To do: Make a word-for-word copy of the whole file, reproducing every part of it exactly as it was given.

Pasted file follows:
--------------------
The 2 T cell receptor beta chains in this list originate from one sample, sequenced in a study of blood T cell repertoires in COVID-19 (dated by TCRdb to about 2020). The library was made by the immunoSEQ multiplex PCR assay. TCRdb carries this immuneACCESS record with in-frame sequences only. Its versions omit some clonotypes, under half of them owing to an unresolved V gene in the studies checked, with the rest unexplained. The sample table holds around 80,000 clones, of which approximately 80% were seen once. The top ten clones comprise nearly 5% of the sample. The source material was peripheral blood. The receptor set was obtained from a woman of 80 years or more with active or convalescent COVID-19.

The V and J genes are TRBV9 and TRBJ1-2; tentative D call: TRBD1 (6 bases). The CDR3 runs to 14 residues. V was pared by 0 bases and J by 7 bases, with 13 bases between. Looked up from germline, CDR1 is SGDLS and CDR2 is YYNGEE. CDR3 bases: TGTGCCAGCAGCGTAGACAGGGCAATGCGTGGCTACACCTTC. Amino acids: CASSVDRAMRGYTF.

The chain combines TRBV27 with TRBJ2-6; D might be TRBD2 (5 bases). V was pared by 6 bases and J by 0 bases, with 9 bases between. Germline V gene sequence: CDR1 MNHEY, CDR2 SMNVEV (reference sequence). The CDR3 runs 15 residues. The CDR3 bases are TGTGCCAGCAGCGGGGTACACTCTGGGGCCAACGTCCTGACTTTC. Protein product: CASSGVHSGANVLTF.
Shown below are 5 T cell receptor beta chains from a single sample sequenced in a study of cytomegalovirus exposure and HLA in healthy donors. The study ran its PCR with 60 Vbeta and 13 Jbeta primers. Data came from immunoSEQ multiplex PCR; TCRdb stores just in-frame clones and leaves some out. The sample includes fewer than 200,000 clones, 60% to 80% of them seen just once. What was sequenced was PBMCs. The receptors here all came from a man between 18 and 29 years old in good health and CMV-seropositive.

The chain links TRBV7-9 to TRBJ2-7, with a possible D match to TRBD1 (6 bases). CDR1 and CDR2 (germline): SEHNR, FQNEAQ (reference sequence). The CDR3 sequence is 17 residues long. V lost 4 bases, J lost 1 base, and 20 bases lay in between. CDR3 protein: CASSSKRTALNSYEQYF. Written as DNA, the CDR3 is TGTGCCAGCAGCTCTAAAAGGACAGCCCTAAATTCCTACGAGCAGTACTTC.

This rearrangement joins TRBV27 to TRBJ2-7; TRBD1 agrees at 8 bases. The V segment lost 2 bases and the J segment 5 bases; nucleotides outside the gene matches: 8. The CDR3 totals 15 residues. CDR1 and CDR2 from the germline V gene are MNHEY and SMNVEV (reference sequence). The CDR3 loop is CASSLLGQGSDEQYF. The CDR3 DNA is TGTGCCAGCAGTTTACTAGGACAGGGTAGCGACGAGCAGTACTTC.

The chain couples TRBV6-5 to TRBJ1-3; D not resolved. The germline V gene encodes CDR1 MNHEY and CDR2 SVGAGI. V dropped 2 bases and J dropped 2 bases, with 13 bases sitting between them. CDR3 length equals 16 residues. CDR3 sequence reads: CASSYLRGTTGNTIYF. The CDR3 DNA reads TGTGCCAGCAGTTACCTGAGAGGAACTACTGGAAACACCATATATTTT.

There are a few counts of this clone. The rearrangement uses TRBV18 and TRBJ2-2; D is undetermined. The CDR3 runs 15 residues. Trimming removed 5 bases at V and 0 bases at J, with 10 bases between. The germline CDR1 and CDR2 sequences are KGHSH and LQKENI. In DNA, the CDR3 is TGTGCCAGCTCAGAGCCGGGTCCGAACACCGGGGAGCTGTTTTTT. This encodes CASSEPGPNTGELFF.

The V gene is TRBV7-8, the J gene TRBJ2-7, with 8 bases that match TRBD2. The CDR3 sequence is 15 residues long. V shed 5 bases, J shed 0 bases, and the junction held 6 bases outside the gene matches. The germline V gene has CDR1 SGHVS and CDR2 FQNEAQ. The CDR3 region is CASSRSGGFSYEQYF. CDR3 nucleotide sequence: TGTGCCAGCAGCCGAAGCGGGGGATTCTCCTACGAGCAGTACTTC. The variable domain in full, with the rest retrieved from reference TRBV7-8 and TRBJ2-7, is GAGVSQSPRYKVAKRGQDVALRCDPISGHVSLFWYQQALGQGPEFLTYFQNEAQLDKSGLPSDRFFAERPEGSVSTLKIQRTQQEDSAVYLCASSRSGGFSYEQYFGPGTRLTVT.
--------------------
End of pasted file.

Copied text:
The 2 T cell receptor beta chains in this list originate from one sample, sequenced in a study of blood T cell repertoires in COVID-19 (dated by TCRdb to about 2020). The library was made by the immunoSEQ multiplex PCR assay. TCRdb carries this immuneACCESS record with in-frame sequences only. Its versions omit some clonotypes, under half of them owing to an unresolved V gene in the studies checked, with the rest unexplained. The sample table holds around 80,000 clones, of which approximately 80% were seen once. The top ten clones comprise nearly 5% of the sample. The source material was peripheral blood. The receptor set was obtained from a woman of 80 years or more with active or convalescent COVID-19.

The V and J genes are TRBV9 and TRBJ1-2; tentative D call: TRBD1 (6 bases). The CDR3 runs to 14 residues. V was pared by 0 bases and J by 7 bases, with 13 bases between. Looked up from germline, CDR1 is SGDLS and CDR2 is YYNGEE. CDR3 bases: TGTGCCAGCAGCGTAGACAGGGCAATGCGTGGCTACACCTTC. Amino acids: CASSVDRAMRGYTF.

The chain combines TRBV27 with TRBJ2-6; D might be TRBD2 (5 bases). V was pared by 6 bases and J by 0 bases, with 9 bases between. Germline V gene sequence: CDR1 MNHEY, CDR2 SMNVEV (reference sequence). The CDR3 runs 15 residues. The CDR3 bases are TGTGCCAGCAGCGGGGTACACTCTGGGGCCAACGTCCTGACTTTC. Protein product: CASSGVHSGANVLTF.
Shown below are 5 T cell receptor beta chains from a single sample sequenced in a study of cytomegalovirus exposure and HLA in healthy donors. The study ran its PCR with 60 Vbeta and 13 Jbeta primers. Data came from immunoSEQ multiplex PCR; TCRdb stores just in-frame clones and leaves some out. The sample includes fewer than 200,000 clones, 60% to 80% of them seen just once. What was sequenced was PBMCs. The receptors here all came from a man between 18 and 29 years old in good health and CMV-seropositive.

The chain links TRBV7-9 to TRBJ2-7, with a possible D match to TRBD1 (6 bases). CDR1 and CDR2 (germline): SEHNR, FQNEAQ (reference sequence). The CDR3 sequence is 17 residues long. V lost 4 bases, J lost 1 base, and 20 bases lay in between. CDR3 protein: CASSSKRTALNSYEQYF. Written as DNA, the CDR3 is TGTGCCAGCAGCTCTAAAAGGACAGCCCTAAATTCCTACGAGCAGTACTTC.

This rearrangement joins TRBV27 to TRBJ2-7; TRBD1 agrees at 8 bases. The V segment lost 2 bases and the J segment 5 bases; nucleotides outside the gene matches: 8. The CDR3 totals 15 residues. CDR1 and CDR2 from the germline V gene are MNHEY and SMNVEV (reference sequence). The CDR3 loop is CASSLLGQGSDEQYF. The CDR3 DNA is TGTGCCAGCAGTTTACTAGGACAGGGTAGCGACGAGCAGTACTTC.

The chain couples TRBV6-5 to TRBJ1-3; D not resolved. The germline V gene encodes CDR1 MNHEY and CDR2 SVGAGI. V dropped 2 bases and J dropped 2 bases, with 13 bases sitting between them. CDR3 length equals 16 residues. CDR3 sequence reads: CASSYLRGTTGNTIYF. The CDR3 DNA reads TGTGCCAGCAGTTACCTGAGAGGAACTACTGGAAACACCATATATTTT.

There are a few counts of this clone. The rearrangement uses TRBV18 and TRBJ2-2; D is undetermined. The CDR3 runs 15 residues. Trimming removed 5 bases at V and 0 bases at J, with 10 bases between. The germline CDR1 and CDR2 sequences are KGHSH and LQKENI. In DNA, the CDR3 is TGTGCCAGCTCAGAGCCGGGTCCGAACACCGGGGAGCTGTTTTTT. This encodes CASSEPGPNTGELFF.

The V gene is TRBV7-8, the J gene TRBJ2-7, with 8 bases that match TRBD2. The CDR3 sequence is 15 residues long. V shed 5 bases, J shed 0 bases, and the junction held 6 bases outside the gene matches. The germline V gene has CDR1 SGHVS and CDR2 FQNEAQ. The CDR3 region is CASSRSGGFSYEQYF. CDR3 nucleotide sequence: TGTGCCAGCAGCCGAAGCGGGGGATTCTCCTACGAGCAGTACTTC. The variable domain in full, with the rest retrieved from reference TRBV7-8 and TRBJ2-7, is GAGVSQSPRYKVAKRGQDVALRCDPISGHVSLFWYQQALGQGPEFLTYFQNEAQLDKSGLPSDRFFAERPEGSVSTLKIQRTQQEDSAVYLCASSRSGGFSYEQYFGPGTRLTVT.